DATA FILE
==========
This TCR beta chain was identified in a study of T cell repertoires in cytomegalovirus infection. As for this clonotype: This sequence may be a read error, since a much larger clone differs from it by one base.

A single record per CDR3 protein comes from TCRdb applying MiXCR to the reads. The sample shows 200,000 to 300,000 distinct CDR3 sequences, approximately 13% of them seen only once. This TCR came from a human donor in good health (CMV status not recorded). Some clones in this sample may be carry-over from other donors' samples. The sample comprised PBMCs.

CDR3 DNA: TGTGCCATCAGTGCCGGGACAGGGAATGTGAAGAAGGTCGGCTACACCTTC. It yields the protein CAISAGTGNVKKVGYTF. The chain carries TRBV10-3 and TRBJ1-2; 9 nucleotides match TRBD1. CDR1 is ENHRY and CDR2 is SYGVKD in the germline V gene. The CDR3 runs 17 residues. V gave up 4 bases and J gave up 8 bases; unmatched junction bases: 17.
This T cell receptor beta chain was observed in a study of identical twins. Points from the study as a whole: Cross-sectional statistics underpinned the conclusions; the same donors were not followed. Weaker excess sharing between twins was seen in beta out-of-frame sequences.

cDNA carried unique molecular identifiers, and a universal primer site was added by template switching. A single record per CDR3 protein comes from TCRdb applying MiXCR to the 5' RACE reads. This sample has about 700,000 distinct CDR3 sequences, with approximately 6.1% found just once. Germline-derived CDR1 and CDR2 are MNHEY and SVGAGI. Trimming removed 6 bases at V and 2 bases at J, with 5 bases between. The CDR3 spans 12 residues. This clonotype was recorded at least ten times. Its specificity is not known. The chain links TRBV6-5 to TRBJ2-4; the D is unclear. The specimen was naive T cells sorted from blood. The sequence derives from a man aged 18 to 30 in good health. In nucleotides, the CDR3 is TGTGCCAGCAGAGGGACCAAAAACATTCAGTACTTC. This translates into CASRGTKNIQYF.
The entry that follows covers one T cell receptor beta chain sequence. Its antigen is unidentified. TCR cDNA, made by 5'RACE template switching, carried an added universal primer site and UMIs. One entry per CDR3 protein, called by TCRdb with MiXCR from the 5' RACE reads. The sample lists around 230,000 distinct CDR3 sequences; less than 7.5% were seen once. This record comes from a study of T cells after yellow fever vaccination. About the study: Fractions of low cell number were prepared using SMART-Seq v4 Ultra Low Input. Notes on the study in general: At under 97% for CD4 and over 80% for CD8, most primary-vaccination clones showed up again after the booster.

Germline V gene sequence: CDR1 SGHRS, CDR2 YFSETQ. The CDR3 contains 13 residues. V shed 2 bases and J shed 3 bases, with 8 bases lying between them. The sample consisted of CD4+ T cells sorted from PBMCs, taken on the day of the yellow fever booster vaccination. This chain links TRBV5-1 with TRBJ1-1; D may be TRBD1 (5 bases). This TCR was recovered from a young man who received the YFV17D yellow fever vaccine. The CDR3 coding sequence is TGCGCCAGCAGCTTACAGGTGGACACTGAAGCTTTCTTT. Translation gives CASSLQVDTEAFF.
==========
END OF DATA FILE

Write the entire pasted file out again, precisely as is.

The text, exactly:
This TCR beta chain was identified in a study of T cell repertoires in cytomegalovirus infection. As for this clonotype: This sequence may be a read error, since a much larger clone differs from it by one base.

A single record per CDR3 protein comes from TCRdb applying MiXCR to the reads. The sample shows 200,000 to 300,000 distinct CDR3 sequences, approximately 13% of them seen only once. This TCR came from a human donor in good health (CMV status not recorded). Some clones in this sample may be carry-over from other donors' samples. The sample comprised PBMCs.

CDR3 DNA: TGTGCCATCAGTGCCGGGACAGGGAATGTGAAGAAGGTCGGCTACACCTTC. It yields the protein CAISAGTGNVKKVGYTF. The chain carries TRBV10-3 and TRBJ1-2; 9 nucleotides match TRBD1. CDR1 is ENHRY and CDR2 is SYGVKD in the germline V gene. The CDR3 runs 17 residues. V gave up 4 bases and J gave up 8 bases; unmatched junction bases: 17.
This T cell receptor beta chain was observed in a study of identical twins. Points from the study as a whole: Cross-sectional statistics underpinned the conclusions; the same donors were not followed. Weaker excess sharing between twins was seen in beta out-of-frame sequences.

cDNA carried unique molecular identifiers, and a universal primer site was added by template switching. A single record per CDR3 protein comes from TCRdb applying MiXCR to the 5' RACE reads. This sample has about 700,000 distinct CDR3 sequences, with approximately 6.1% found just once. Germline-derived CDR1 and CDR2 are MNHEY and SVGAGI. Trimming removed 6 bases at V and 2 bases at J, with 5 bases between. The CDR3 spans 12 residues. This clonotype was recorded at least ten times. Its specificity is not known. The chain links TRBV6-5 to TRBJ2-4; the D is unclear. The specimen was naive T cells sorted from blood. The sequence derives from a man aged 18 to 30 in good health. In nucleotides, the CDR3 is TGTGCCAGCAGAGGGACCAAAAACATTCAGTACTTC. This translates into CASRGTKNIQYF.
The entry that follows covers one T cell receptor beta chain sequence. Its antigen is unidentified. TCR cDNA, made by 5'RACE template switching, carried an added universal primer site and UMIs. One entry per CDR3 protein, called by TCRdb with MiXCR from the 5' RACE reads. The sample lists around 230,000 distinct CDR3 sequences; less than 7.5% were seen once. This record comes from a study of T cells after yellow fever vaccination. About the study: Fractions of low cell number were prepared using SMART-Seq v4 Ultra Low Input. Notes on the study in general: At under 97% for CD4 and over 80% for CD8, most primary-vaccination clones showed up again after the booster.

Germline V gene sequence: CDR1 SGHRS, CDR2 YFSETQ. The CDR3 contains 13 residues. V shed 2 bases and J shed 3 bases, with 8 bases lying between them. The sample consisted of CD4+ T cells sorted from PBMCs, taken on the day of the yellow fever booster vaccination. This chain links TRBV5-1 with TRBJ1-1; D may be TRBD1 (5 bases). This TCR was recovered from a young man who received the YFV17D yellow fever vaccine. The CDR3 coding sequence is TGCGCCAGCAGCTTACAGGTGGACACTGAAGCTTTCTTT. Translation gives CASSLQVDTEAFF.